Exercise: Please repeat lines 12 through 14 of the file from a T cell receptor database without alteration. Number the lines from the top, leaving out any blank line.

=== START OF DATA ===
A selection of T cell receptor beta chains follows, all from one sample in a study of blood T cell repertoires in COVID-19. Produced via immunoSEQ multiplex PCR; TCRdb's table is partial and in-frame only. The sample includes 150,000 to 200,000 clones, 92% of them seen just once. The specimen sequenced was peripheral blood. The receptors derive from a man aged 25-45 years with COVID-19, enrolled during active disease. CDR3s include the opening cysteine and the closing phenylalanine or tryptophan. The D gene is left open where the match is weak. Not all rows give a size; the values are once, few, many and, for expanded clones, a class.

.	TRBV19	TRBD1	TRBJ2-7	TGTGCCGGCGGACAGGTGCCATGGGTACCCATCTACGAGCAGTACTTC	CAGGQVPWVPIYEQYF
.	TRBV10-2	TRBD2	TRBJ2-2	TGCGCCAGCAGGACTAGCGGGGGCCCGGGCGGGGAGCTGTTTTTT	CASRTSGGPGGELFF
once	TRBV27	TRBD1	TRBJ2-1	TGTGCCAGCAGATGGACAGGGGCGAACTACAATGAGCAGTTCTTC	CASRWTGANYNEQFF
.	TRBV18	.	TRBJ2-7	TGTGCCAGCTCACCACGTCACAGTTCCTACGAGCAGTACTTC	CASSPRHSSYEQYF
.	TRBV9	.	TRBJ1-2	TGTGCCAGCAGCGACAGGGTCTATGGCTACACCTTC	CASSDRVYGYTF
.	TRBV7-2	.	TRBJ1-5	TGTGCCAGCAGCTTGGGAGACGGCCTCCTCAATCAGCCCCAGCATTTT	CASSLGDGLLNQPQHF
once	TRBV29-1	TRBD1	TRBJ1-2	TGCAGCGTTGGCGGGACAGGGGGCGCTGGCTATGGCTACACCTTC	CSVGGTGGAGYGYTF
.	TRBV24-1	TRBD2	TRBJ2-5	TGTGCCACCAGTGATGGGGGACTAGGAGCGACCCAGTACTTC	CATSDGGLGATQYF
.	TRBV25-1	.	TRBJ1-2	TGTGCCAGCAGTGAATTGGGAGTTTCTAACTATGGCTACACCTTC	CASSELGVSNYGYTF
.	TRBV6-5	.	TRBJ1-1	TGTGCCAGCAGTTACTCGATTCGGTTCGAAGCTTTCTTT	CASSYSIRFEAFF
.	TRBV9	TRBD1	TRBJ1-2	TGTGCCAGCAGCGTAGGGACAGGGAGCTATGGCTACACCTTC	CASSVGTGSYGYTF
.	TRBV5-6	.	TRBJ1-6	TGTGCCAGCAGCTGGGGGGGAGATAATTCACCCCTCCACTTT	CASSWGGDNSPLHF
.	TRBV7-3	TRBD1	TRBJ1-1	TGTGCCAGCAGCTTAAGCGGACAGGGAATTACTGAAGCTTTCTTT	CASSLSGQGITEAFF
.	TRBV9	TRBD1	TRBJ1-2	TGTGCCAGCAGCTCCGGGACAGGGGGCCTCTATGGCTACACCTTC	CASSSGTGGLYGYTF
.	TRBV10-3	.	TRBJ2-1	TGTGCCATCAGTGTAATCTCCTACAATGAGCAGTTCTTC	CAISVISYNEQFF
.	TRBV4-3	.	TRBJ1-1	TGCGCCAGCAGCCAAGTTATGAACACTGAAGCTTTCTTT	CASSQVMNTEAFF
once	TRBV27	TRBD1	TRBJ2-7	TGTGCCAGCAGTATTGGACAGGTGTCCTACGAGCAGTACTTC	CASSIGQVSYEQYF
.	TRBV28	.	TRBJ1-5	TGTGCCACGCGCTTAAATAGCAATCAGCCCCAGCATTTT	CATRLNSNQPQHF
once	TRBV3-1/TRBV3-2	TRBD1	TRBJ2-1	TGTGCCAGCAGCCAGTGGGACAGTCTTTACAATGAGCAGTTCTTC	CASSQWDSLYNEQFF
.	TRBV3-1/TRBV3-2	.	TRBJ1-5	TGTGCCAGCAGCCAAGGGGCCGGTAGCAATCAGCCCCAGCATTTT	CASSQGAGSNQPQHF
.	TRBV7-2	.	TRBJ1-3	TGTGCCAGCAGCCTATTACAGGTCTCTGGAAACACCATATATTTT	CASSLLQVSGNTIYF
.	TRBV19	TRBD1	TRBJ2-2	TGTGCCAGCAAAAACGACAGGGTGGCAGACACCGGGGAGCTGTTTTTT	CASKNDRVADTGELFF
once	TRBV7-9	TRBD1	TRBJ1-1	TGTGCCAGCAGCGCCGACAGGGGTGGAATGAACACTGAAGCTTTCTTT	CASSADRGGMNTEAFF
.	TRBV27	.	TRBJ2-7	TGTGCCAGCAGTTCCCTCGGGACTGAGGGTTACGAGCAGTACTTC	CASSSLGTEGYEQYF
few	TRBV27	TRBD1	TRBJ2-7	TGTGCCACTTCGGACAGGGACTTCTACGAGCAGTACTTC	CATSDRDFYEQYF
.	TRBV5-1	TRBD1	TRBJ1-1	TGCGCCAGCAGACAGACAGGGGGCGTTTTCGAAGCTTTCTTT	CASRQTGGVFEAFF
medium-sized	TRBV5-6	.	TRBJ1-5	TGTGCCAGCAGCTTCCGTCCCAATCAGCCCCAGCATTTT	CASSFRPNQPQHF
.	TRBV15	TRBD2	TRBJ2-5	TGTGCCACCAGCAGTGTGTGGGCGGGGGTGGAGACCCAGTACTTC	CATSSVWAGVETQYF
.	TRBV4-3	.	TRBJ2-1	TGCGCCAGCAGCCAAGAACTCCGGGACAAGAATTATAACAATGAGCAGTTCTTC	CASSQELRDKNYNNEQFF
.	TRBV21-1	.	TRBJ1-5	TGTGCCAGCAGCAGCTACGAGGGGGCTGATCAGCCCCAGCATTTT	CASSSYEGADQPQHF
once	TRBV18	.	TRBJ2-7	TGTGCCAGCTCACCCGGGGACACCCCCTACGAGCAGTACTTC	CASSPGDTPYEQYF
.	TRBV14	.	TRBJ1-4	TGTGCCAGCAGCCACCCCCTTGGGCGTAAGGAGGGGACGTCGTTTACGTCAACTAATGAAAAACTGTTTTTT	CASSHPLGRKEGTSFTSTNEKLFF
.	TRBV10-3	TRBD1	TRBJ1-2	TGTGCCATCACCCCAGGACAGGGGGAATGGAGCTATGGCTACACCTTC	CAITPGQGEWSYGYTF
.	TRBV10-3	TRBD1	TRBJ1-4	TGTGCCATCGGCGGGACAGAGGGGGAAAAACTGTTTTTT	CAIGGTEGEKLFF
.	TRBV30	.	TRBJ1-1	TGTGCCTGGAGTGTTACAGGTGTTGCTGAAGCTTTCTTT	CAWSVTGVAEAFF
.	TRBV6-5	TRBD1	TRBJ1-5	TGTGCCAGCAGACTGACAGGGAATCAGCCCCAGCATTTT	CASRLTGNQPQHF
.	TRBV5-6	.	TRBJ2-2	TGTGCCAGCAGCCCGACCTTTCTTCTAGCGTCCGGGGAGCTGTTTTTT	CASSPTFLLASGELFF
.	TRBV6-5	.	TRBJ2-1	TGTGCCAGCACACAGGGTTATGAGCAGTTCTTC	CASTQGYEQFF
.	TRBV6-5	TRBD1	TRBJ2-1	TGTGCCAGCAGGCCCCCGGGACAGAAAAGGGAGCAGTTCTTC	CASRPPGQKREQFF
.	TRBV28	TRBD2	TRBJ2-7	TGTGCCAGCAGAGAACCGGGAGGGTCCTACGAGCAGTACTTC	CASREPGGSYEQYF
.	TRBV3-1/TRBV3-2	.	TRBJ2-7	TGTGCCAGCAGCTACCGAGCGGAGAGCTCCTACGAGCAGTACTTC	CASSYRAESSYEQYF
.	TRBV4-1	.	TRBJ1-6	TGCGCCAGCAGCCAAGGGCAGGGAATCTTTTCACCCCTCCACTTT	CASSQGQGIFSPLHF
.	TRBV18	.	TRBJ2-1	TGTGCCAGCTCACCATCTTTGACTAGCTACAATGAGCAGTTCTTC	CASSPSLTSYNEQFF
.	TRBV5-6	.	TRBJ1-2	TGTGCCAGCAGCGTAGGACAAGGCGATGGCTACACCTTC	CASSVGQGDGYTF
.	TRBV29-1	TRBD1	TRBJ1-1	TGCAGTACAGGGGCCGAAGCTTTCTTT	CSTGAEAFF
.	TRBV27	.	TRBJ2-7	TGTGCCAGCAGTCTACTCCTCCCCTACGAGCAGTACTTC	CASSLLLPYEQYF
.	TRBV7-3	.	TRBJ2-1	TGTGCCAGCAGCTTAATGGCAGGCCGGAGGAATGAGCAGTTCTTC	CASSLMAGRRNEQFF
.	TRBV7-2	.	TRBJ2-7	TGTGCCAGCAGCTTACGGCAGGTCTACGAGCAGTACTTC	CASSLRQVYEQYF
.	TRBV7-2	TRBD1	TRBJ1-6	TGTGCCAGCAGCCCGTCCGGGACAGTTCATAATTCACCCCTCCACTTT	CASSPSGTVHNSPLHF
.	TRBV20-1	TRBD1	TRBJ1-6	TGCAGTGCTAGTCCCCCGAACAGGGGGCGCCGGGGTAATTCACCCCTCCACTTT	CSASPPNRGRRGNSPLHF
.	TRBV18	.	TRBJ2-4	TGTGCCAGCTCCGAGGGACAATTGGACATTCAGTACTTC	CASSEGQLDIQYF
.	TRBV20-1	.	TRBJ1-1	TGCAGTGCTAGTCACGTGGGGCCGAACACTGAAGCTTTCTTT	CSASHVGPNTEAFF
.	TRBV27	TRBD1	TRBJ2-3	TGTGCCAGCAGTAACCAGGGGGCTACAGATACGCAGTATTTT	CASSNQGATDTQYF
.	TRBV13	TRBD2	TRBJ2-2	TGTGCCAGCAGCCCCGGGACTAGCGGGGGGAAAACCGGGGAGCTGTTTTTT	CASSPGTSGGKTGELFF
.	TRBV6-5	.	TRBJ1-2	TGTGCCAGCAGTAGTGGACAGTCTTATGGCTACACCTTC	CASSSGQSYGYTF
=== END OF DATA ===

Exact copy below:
.	TRBV9	TRBD1	TRBJ1-2	TGTGCCAGCAGCGTAGGGACAGGGAGCTATGGCTACACCTTC	CASSVGTGSYGYTF
.	TRBV5-6	.	TRBJ1-6	TGTGCCAGCAGCTGGGGGGGAGATAATTCACCCCTCCACTTT	CASSWGGDNSPLHF
.	TRBV7-3	TRBD1	TRBJ1-1	TGTGCCAGCAGCTTAAGCGGACAGGGAATTACTGAAGCTTTCTTT	CASSLSGQGITEAFF